Donald Trump slammed for 'weak' response to Charlottesville attack

Ally Miller
Ally Miller. Ally Miller's Facebook post

13 August, 2017

"I wouldn't have recommended that statement", Scaramucci said of Trump's words on Saturday from Bedminster, New Jersey.

Three people died Saturday in Charlottesville ― a 32-year-old woman was killed when a auto plowed into a crowd of counter-protesters, and two Virginia state troopers on duty perished when their helicopter crashed on the city's outskirts.

Another senior administration official, though, suggested that the president's omission had not been accidental.

"The President not only condemned the violence, and stood up at a time and a moment when calm was necessary, and didn't dignify the names of these groups of people, but rather addressed the fundamental issue", Bossert said on CNN's "State of the Union". "This is about a level of violence and hatred that could not be tolerated in this country".

There were among several slaps against the president lodged by those in Trump's own party, including Senator Orrin Hatch of Utah, who noted that "My brother didn't give his life fighting Hitler for Nazi ideas to go unchallenged here at home". Video on social media and Reuters photographs showed the vehicle hit a large group of counter-protesters who gathered to confront the white supremacists, sending some flying into the air. Trump's Achilles heel seems to be the inability to acknowledge the monster of white supremacy.

"The president's been very clear", McMaster said. "We can not allow a group of cowards instill fear in our communities".

Scaramucci is still a supporter of Trump's, saying that the president "can be a tough coach at times" but "this guy's a victor".

And Representative Ileana Ros-Lehtinen of Florida, a Republican, said on Twitter that "White supremacists, Neo-Nazis and anti-Semites are the antithesis of our American values. I know he does".

Addressing worshipers at the Mount Zion First African Baptist Church, a few blocks from where the clashes took place Saturday, McAuliffe did not mention Trump by name, but he blamed "political rhetoric" for "breeding bigotry".

Former White House communications director Anthony Scaramucci says President Trump should have come out harder against white supremacy after Saturday's violence in Charlottesville, Virginia.

In May, a torch-wielding group that included prominent white nationalist Richard Spencer gathered around the statue for a nighttime protest, and about 50 members of a North Carolina-based KKK group traveled there for a rally last month, where they were met by hundreds of counterprotesters.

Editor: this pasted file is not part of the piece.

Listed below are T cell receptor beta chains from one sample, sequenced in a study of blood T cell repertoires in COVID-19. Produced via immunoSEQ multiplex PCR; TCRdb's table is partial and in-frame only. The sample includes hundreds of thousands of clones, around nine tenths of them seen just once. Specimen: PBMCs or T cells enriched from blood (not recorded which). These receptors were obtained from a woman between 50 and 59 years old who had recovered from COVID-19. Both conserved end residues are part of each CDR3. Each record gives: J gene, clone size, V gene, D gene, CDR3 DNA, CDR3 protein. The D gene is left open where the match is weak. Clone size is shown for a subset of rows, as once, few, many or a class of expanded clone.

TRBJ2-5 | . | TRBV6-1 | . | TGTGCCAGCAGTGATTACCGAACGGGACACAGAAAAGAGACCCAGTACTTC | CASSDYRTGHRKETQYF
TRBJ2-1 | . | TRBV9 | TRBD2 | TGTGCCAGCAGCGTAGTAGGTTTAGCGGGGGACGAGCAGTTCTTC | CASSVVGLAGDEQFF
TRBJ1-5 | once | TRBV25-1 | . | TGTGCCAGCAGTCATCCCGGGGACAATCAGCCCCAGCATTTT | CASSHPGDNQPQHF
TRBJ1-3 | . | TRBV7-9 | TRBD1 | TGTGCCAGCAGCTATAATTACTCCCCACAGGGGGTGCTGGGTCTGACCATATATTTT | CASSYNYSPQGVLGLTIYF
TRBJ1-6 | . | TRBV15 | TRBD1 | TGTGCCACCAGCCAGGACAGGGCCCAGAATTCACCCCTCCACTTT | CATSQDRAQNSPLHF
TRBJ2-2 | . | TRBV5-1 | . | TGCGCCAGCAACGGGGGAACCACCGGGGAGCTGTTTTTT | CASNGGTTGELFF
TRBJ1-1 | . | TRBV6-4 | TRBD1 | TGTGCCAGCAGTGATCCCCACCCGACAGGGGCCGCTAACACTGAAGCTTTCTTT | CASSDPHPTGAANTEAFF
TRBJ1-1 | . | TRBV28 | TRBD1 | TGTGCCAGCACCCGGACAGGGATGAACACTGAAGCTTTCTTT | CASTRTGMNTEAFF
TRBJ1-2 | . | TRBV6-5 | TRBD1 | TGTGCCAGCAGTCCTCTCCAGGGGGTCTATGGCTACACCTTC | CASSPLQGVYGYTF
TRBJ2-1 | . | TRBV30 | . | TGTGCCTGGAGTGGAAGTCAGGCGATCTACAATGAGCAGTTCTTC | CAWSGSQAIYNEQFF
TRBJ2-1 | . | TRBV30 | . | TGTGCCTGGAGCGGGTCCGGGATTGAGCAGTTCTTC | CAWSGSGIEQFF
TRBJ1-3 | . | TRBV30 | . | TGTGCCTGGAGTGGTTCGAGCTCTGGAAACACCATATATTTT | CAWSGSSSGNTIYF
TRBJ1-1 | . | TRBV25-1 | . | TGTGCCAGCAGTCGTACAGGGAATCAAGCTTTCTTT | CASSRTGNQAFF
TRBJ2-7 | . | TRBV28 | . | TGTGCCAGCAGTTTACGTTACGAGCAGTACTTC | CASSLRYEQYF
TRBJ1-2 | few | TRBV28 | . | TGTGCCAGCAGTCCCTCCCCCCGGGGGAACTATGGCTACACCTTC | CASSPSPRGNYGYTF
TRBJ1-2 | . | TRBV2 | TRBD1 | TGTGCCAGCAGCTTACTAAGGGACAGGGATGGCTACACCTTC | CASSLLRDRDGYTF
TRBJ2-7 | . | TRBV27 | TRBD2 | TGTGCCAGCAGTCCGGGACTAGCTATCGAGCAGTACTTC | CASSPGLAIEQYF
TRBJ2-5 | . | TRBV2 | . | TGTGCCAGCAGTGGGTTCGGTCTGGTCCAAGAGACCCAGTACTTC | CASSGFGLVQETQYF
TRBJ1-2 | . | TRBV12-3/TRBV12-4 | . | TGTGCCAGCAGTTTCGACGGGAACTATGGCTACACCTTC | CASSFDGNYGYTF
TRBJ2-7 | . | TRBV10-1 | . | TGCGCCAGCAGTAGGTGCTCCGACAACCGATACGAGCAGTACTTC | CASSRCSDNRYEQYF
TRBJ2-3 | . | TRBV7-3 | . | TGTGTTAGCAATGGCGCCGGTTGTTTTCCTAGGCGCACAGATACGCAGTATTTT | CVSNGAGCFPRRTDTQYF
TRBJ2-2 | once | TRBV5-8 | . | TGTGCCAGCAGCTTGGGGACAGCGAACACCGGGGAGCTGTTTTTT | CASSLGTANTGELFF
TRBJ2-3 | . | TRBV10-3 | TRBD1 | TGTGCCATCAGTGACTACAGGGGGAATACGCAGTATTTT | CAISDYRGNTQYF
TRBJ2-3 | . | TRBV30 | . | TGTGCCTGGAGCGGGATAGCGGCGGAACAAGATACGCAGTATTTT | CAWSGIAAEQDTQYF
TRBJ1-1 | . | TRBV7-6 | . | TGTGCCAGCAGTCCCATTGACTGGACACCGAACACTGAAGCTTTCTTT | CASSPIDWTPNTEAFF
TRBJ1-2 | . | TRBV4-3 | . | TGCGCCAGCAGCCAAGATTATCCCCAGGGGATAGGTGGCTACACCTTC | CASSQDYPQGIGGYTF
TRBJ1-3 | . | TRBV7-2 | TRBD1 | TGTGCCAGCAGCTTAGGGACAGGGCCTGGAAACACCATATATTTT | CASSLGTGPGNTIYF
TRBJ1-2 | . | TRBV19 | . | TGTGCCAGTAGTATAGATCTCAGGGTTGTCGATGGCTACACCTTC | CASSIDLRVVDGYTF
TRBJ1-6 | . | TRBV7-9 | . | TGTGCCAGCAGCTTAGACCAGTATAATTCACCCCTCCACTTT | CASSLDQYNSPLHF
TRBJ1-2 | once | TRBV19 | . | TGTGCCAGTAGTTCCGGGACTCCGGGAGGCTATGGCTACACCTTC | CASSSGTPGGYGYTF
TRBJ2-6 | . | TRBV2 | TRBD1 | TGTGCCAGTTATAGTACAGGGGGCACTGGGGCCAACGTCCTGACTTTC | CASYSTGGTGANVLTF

The weekend debacle in Charlottesville, Virginia, where white nationalists gathering under a racist umbrella to protest the removal of a statue of Confederate general Robert E. Lee from a public park sparked clashes, violence and death, is another alarming sign that American society is in danger of splitting apart at the seams. Trump has publicly made no such suggestion, although the Justice Department said late Saturday that it was opening a civil rights investigation. "This movement has run its course".

Scaramucci also bashed the influence of Bannon, the former Breitbart News executive.

"There's an old saying, when you dance with the devil, the devil changes you", Signer said, referring to the messaging that marked Trump's presidential bid.

Asked whether Bannon did so, he replied that everyone working in the White House "should be motivated by that goal".

A white nationalist rally in Charlottesville, Va., that was marked by violent clashes with demonstrators counterprotesting the event took a deadly turn yesterday when a speeding auto plowed into a crowd and a helicopter crashed, leaving at least three people dead and dozens injured.

Charlottesville Mayor Mike Singer also called it terrorism on NBC's "Meet the Press", and laid blame on Trump for "intentional courting" of right-wing extremist groups and then failing to "put to bed all those different efforts".

Republican allies advised Trump to actively repudiate white supremacists who describe themselves as his supporters. Sen.

Graham said President Trump "missed an opportunity to be very explicit here".

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